US 350433 A
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Description (OCR text may contain errors)
c. A. HUSSBY.
SECONDARY ELECTRIC CLOCK. Y
No. 350,433. Patented Oct. 5,1886.
UNITED STATES CHARLES L HUSSEY,
vor Nnw Yoan, n. v.
SECONDARY ELECTRlC CLCGK.
JPECIFICATION forming part of Letters Patent No. 350,433, dated October 5, 1886,
. .Application filedfTune 1S, 1856. Serial No. 205,949. (No model.)
T0 @ZZ whom, it may concern:
Be it known that l, Cruntns A. l-lUssEY, of New York, in the county and State of New York, have invented a certain new and useful Improvement in Electric or Secondary Clocks, of which the following is a specification. Y
My improvement relates to electric or secondary clocks, such as are used in a time-telegraph and operated under control of a primary clock or regulator arranged at a distant placeg I will describe an electric or secondary clock embodying my improvement, and then point out the various features in claim.
In the accompanying drawings, Figure l is a front view of an electric or secondary clock embodying my improvement, part of the dial being broken away,and also apart ofthe framework Supporting the mechanism being removed to exhibit features embodying the improvement. Fig. 2 is a transverse section of the clock, taken as indicated by the dotted line a; a, Fig. 1.
Similar letters of reference designate corresponding parts in both figures.
A shaft, e, is provided with a wheel, c', having sixtyteeth. This wheel e has combined with it a pawtlever, el, that has affixed to it an armature, c3, having electro magnets ci. This shaft cis a minute-shaft. ln other words, it makes a complete rotation once every hour to indicate the minutes upon the clock-dial. It has the the minute-hand of the clock affixed to it. Gearing or a train is combined with this shaft to transmit motion to the hourhand shalt which surrounds the minute-shaft.
The pawl-lever et has onerigid pawl, l, and a second pawl, 2, which is pivotcd to it and pressed against the wheel c by a spring. When the pawl-lever cL is vibrated by the attractive force of the electro-magnet 0*, its rigid pawl l is disengaged from the wheel e', and its pivoted pawl 2 is caused to move over the teeth or the wheel in the reverse direction to that in which the wheel moves when rotated. The stop-pawl `'/'prevents the wheel from moving while the pivoted pawl 2 of the paWl-lever e2 moves in this direction. As soon as the electro-magnet de-energizes, a spring, c, vibrates the pawl-lcver in the reverse direction, then the pivoted pawl 2 of the pawl-lever rotates the wheel c the distance of one tooth, and the rigid pawl il, ofthe pawl-lever re-engagcs with the wheel c', thereby preventing it from niov= ing farther than it is proper l'or it to move. The movement of the pawl-lever cl is limited by stops consisting of adjustable screws e.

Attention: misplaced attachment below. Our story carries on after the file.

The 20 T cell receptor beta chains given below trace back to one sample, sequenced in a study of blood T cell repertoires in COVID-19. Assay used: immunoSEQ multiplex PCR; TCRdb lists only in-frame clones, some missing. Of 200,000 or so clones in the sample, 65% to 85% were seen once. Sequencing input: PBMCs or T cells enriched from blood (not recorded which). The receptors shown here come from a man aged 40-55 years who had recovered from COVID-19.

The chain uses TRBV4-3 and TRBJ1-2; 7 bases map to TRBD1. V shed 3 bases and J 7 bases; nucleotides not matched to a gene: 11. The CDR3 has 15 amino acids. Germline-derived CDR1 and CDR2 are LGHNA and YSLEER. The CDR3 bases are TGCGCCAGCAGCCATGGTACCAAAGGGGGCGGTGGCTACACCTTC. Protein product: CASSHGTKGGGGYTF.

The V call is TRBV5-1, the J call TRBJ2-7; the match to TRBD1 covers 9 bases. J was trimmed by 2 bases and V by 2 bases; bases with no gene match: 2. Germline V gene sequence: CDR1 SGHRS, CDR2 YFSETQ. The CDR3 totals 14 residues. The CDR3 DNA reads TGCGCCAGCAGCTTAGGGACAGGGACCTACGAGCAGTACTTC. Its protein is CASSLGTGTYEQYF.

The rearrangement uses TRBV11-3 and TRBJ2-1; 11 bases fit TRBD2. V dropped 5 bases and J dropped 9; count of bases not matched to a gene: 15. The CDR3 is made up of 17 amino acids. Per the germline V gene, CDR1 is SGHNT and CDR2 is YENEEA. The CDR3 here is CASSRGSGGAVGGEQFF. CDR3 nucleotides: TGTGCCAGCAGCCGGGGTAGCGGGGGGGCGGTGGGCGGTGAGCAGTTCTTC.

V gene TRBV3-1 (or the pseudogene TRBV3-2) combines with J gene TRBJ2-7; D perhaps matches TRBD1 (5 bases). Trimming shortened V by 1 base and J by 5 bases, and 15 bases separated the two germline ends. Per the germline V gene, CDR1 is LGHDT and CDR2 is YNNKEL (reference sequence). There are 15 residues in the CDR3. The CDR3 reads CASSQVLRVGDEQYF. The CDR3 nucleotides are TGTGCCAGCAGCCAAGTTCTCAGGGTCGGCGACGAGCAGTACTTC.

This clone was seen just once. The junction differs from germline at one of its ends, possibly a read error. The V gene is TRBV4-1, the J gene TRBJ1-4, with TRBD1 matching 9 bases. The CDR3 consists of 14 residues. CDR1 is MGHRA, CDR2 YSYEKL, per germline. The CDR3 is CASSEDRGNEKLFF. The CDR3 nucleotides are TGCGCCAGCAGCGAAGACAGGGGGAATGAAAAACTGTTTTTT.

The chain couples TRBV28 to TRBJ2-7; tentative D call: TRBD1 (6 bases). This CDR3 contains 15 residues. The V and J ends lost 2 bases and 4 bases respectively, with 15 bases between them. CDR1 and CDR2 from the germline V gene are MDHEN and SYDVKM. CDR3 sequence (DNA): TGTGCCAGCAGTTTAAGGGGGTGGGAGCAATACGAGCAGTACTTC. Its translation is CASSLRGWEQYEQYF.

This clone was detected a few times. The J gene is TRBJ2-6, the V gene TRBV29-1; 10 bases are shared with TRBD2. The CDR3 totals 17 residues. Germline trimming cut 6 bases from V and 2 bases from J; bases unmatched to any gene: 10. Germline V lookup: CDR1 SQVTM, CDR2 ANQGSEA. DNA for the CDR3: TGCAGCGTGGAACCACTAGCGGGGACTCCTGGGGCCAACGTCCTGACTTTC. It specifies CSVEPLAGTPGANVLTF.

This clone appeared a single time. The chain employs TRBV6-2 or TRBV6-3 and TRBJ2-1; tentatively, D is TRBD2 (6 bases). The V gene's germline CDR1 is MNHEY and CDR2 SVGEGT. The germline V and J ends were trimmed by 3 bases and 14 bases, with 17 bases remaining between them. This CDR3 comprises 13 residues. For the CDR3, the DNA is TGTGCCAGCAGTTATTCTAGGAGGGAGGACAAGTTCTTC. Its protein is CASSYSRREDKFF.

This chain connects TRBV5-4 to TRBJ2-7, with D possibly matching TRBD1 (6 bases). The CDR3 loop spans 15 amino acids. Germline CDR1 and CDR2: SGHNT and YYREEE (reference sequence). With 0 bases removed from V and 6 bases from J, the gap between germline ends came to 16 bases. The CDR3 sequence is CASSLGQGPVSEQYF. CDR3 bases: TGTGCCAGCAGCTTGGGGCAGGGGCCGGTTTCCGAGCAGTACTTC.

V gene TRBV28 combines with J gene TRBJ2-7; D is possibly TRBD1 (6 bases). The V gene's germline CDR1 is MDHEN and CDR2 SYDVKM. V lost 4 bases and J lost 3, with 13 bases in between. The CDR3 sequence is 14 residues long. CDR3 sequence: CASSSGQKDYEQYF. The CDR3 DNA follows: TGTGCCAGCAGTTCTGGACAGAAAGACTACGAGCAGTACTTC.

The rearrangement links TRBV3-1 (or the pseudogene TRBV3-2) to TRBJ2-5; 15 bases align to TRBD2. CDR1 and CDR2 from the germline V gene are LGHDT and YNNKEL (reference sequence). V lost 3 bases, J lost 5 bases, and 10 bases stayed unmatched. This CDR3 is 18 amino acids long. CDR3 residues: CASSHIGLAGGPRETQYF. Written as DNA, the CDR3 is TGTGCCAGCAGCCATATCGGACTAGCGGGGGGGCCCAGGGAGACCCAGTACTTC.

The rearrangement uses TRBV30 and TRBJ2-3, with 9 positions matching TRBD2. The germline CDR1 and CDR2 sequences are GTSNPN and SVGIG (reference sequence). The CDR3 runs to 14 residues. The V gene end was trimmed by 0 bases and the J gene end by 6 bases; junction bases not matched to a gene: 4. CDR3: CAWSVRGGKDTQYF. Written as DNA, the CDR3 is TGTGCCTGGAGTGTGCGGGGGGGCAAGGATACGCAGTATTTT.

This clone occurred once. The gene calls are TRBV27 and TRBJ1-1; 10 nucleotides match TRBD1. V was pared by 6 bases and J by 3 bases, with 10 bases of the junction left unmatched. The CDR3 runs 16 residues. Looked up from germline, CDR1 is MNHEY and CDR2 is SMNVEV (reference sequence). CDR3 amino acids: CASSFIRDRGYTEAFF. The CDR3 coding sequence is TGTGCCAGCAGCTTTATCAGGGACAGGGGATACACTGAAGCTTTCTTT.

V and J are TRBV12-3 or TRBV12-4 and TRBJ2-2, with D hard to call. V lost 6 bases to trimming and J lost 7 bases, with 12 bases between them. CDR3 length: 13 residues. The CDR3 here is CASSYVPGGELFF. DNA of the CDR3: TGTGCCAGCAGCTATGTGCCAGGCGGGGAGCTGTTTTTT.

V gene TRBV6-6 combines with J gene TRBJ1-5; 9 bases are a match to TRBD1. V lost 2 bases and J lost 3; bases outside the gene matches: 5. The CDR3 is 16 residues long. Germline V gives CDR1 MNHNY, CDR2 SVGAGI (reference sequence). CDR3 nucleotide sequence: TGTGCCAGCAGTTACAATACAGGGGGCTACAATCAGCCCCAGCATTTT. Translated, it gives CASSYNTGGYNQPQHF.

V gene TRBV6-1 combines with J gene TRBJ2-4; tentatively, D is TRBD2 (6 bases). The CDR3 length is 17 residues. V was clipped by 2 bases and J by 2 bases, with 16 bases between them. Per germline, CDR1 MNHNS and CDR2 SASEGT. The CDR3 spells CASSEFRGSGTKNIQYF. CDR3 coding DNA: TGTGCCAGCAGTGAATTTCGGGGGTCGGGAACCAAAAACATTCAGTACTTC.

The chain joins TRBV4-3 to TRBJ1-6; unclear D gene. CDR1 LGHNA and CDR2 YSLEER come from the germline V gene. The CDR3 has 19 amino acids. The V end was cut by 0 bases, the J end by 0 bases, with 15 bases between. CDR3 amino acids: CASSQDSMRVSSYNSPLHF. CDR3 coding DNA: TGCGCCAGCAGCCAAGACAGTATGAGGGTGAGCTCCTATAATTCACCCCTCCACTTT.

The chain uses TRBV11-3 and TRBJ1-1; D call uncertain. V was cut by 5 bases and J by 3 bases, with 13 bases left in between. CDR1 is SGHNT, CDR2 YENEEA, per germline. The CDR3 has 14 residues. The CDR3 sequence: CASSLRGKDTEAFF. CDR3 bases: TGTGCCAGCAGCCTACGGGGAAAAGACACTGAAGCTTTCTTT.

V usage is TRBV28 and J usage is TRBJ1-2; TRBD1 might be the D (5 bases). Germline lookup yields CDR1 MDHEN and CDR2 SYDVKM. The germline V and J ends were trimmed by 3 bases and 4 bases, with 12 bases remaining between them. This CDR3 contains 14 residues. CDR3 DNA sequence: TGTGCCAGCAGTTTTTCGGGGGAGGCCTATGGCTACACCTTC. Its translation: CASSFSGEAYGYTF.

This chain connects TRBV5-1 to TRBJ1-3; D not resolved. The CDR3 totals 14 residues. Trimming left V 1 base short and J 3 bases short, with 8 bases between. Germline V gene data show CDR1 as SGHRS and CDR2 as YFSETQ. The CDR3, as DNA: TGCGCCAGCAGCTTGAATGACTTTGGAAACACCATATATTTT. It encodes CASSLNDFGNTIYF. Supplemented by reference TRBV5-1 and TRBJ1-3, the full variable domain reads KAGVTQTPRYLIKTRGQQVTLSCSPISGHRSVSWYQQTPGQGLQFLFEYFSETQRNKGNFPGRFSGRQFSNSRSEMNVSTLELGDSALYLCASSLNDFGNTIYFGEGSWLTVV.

The shalt c and the fulcrum of the pawl-lever ci are journaled .in the frame of the clock.
A tubular shaft, 0"@ is Fitted upon the shaft e, and is provided with a wheel, cl3, having thirty-one teeth, Combined with this wheel el is a pawl-lever, c, having aiiixed to it the armature c, of an electro-magnet, cm. The pawl-lever c is limited in its vibratory movements by stops c, similar to the stops c1S pre viously described. This pawl-lever is moved in one direction bythe electro-magnet cl, and retracted bya spring, c". Like the pawl-lever ci it has a rigid pawl, l, and a pivoted pawl, 2. The latter is held against the teeth of the wheel c by a spring., lVhen the pawl-lever cuis vibrated by the electro-magnet e, its rigid pawl l is disengaged from the teeth of the wheel, and the pivoted pawl 2 is caused to play over the teeth of the wheel e in the reverse direction te that in which the latter moves when rotated. As soon as the electromagnet releases the pawl-lever e, the spring e reti-acts the pawl-lever, causiu the pivoted pawl 2 to rotate the wheel cl3, and rigid pawl l to re-engage with the wheel eli, so as to pre vent it from being moved too farr lVhile the pivoted pawl 2 ol the pawl-levcr c plays over the teeth of the wheel c in the reverse direction to that in which the wheel moves when rotated, the stop-pawl f prevents the wheel from rotating. The tubular shaft c carries the hand which marks the day of the month upon the dial of the clock.
The electro-magnet c is for operating the mechanism whereby minutes and hours are indicated upon the clock-dial, and the electromagnet c operates mechanism whereby days of the month will be indicated on the dial.
It will be readily seen that the wheels eand c are rotated in the same direction. This is advantageous, because it is desirable that the ligures upon the clock-dial which indicate days of the month should be read in the same di rection as those which indicate hours ot' the day. By the arrangement indicated, the hour-hand and the calendar-hand will be caused to travel in the same direction around the dial,l The IOO - operating electro-magnets and pztwls are on opposite parts of the clock-case.
The ends ,of the Wires of the electro-magnets c4 el are connected directly or indirectly withV linc-Wiresin such :L Way that theyfwill operate at different times. The electro-magnet e* is intended to operate once it minute, and the y electro-nizwnet el once a da binartion of a minute-shaft, an hour-shaft surrounding said minnte-shztft, n train for transmitting motion to the hour-shaft from the 2o minnte'shaft, a, tubular calendar-shaft snrrounding the minute-shaft but otherwise independent of it, a pztwl-lever and an electroymagnet for operatingthe minute-shaft, and
another paWl-lever and electro-magnet for vop- 25 erating the calendar-shaft, the said shafts al1 being concentric, and the pnwl-levers and electro-magnets beingarranged on opposite sides of them, substantially as specified.
c. A. HUssEY.
DANIEL H. DRIscoLL, JAS. R. BOWEN.